One of the biggest advantages Dota 2 brought to the competitive world was the ability for anyone to start their broadcasting career. The in-game broadcasting function, which allows aspiring casters to join the lobbies and broadcast games, gave us some of our more notable casters around the globe. Personally, it was my beginning in shoutcasting, but with the ease of access, it has had its fair share of issues. Amateur broadcasters who decided to transcend the broadcasting of friendly matches have in the past streamed official tournaments on their private channels for their own viewers. This has been a grey area for Dota 2 up until now. In a recent blog post by Valve, amateur broadcasters will now be allowed to stream and broadcast official tournaments.
“With any change to any of our products we tend to start with a framing question of “What is best for our customers”. This means all customers, not just the ones who care about professional play, but also those who ardently follow specific streamers, along with tournament operators and their sponsors. Generally we tend to try to tread pretty lightly around areas where the community outside of Valve is doing a lot of the work, primarily because we don’t want to stifle invention that leads to someone doing something really cool that we hadn’t thought of. The community has built many beneficial things for itself — websites like Dotabuff, contributions to the Steam workshop, independent broadcast studios, sites like DatDota, streamers with unique communities of fans – and because of that we think that the community should have broad license in terms of what is allowed.
“Hopefully that background is useful when considering the specific issue of who should be broadcasting Dota 2 matches.
“Broadly speaking, we see two groups of fans (with some degree of overlap). Some fans follow competitive play – they have favorite teams, players, casters, tournaments — and want to consume content directly from tournament organizers who are producing events. Other fans have strong affinities to specific personalities, and they watch them play games, talk about games, and cast a variety of professional, amateur, and pub games. We want to make sure that there is content available that serves both groups of customers.”
In the past, there really haven’t been any major issues with popular streamers or broadcasting casting games from DotaTV. There have been a few cases of people advertising competing brands on their personal streams, but nobody has been policing it. It’s true, some online broadcasters who aren’t invited to events have in the past streamed them to their viewers. These are, for the most part, smaller broadcasters who have small followings of viewers who enjoy their broadcasting and it seems Valve are noticing their struggles. This has lead to a new change to rules on who can broadcast, and it seems it’s open-season.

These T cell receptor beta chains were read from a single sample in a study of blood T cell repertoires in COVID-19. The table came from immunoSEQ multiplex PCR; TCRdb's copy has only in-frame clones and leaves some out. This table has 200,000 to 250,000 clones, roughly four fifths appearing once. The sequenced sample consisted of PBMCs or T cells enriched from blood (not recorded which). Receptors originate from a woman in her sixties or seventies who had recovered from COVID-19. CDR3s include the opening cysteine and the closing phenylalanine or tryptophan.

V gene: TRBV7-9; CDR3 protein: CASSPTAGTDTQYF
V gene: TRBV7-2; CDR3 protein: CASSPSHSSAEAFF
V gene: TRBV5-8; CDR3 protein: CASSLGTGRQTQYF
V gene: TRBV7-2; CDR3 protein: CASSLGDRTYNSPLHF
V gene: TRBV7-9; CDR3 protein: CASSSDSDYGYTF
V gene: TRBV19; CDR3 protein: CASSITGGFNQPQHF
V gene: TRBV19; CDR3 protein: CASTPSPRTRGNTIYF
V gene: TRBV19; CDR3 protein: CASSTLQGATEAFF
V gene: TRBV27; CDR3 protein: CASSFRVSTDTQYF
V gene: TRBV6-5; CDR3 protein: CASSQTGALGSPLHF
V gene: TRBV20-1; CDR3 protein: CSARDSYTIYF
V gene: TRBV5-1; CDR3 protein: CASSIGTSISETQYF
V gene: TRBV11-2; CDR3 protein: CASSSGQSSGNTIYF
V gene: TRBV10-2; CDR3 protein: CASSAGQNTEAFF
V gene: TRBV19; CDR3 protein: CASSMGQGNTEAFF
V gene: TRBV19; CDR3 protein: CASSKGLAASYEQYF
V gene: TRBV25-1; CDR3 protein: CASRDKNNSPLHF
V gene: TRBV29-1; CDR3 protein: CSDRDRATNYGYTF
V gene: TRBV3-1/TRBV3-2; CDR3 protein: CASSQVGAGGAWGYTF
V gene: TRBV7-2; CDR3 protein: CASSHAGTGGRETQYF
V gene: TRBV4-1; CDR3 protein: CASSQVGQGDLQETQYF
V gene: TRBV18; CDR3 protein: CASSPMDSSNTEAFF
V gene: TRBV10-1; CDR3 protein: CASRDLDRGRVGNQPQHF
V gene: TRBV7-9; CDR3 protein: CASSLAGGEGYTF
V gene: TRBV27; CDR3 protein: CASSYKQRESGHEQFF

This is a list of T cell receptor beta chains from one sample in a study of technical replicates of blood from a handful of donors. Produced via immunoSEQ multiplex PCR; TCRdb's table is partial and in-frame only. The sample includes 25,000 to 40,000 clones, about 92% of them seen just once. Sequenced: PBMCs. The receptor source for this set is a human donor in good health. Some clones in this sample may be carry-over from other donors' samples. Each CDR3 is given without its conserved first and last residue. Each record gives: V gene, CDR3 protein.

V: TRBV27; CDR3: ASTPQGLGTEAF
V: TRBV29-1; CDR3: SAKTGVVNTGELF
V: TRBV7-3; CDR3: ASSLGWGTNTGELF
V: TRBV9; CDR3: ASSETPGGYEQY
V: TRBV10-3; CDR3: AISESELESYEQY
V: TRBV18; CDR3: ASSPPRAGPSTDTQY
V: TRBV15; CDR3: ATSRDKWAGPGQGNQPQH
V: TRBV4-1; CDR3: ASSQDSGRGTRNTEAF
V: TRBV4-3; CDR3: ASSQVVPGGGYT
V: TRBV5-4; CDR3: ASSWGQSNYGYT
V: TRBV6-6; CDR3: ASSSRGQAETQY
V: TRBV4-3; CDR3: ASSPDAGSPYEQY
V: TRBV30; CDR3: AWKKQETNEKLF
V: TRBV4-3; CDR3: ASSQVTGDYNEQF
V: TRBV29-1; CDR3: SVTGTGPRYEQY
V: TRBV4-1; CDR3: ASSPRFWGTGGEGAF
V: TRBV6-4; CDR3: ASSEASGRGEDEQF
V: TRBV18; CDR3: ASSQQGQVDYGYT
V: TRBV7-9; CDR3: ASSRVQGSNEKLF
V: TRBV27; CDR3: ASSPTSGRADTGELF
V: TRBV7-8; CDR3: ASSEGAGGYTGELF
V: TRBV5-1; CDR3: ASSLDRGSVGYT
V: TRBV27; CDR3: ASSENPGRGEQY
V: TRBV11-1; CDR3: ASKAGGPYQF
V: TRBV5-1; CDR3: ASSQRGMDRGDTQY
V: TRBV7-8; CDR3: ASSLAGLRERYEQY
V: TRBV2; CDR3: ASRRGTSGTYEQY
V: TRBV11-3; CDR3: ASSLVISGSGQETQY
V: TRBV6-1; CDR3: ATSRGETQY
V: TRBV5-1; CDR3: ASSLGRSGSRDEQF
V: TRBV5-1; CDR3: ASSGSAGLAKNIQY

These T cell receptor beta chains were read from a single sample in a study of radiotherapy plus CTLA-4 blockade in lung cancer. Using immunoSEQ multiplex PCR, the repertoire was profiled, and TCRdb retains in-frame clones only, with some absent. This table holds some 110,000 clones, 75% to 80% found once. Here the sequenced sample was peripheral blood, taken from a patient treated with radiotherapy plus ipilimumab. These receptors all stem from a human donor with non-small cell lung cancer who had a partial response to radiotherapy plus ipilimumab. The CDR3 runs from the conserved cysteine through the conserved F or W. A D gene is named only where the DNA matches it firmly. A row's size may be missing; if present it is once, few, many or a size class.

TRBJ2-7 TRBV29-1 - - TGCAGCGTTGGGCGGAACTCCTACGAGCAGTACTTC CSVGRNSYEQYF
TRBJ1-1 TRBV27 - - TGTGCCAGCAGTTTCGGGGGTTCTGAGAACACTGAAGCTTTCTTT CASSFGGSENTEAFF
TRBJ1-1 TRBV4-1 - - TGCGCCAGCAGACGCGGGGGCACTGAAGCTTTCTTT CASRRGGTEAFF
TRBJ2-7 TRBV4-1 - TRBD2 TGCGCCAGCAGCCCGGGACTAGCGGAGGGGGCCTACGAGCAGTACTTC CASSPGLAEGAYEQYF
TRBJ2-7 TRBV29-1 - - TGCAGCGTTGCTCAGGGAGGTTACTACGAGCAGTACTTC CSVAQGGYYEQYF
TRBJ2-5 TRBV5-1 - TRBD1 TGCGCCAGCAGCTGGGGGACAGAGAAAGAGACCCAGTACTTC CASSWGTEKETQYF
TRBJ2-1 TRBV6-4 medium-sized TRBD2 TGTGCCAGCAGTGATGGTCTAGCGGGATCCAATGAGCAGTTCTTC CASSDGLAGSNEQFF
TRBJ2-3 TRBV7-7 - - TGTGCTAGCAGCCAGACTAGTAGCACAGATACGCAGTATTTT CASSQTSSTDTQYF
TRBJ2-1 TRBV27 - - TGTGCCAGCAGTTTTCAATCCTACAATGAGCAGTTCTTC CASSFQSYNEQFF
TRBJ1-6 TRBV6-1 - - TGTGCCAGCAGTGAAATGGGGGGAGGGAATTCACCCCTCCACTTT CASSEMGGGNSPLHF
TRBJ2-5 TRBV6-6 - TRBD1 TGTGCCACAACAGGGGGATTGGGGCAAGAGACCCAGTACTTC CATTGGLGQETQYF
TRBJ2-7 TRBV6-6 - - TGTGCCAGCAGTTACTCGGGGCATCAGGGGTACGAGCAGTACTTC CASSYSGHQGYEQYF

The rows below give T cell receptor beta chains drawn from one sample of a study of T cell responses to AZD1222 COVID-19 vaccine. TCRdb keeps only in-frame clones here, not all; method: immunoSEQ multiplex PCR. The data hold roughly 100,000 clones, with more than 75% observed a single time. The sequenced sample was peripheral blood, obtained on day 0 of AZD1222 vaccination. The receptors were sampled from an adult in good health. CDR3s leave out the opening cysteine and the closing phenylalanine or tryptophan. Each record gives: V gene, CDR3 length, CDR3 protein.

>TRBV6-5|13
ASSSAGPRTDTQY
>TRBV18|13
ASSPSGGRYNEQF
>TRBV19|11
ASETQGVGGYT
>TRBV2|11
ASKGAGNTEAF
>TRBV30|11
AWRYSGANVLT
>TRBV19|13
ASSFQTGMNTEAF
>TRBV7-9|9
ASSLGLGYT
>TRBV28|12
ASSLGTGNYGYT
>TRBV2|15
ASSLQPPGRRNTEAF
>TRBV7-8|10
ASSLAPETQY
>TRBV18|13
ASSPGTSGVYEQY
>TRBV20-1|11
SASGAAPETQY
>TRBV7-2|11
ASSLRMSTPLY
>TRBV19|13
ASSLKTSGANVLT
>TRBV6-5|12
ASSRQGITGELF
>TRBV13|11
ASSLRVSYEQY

“To that end, in addition to the official, fully-produced streams from the tournament organizer itself, we believe that anyone should be able to broadcast a match from DotaTV for their audience. However, we don’t think they should do so in a commercial manner or in a way that directly competes with the tournament organizer’s stream. This means no advertising/branding overlays, and no sponsorships. It also means not using any of the official broadcast’s content such as caster audio, camerawork, overlays, interstitial content, and so on. Finally, this is not permission for studios to broadcast each other’s events. In general, everyone should play nice together, and we think the boundaries should be pretty clear.”
Most content creators and broadcasters have often re-broadcast captured VODs onto YouTube and added their own commentary – this has been allowed. However, these streamers can now stream and broadcast games for their viewers as long as they follow the rules set forward by Valve.
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Last Updated: October 17, 2017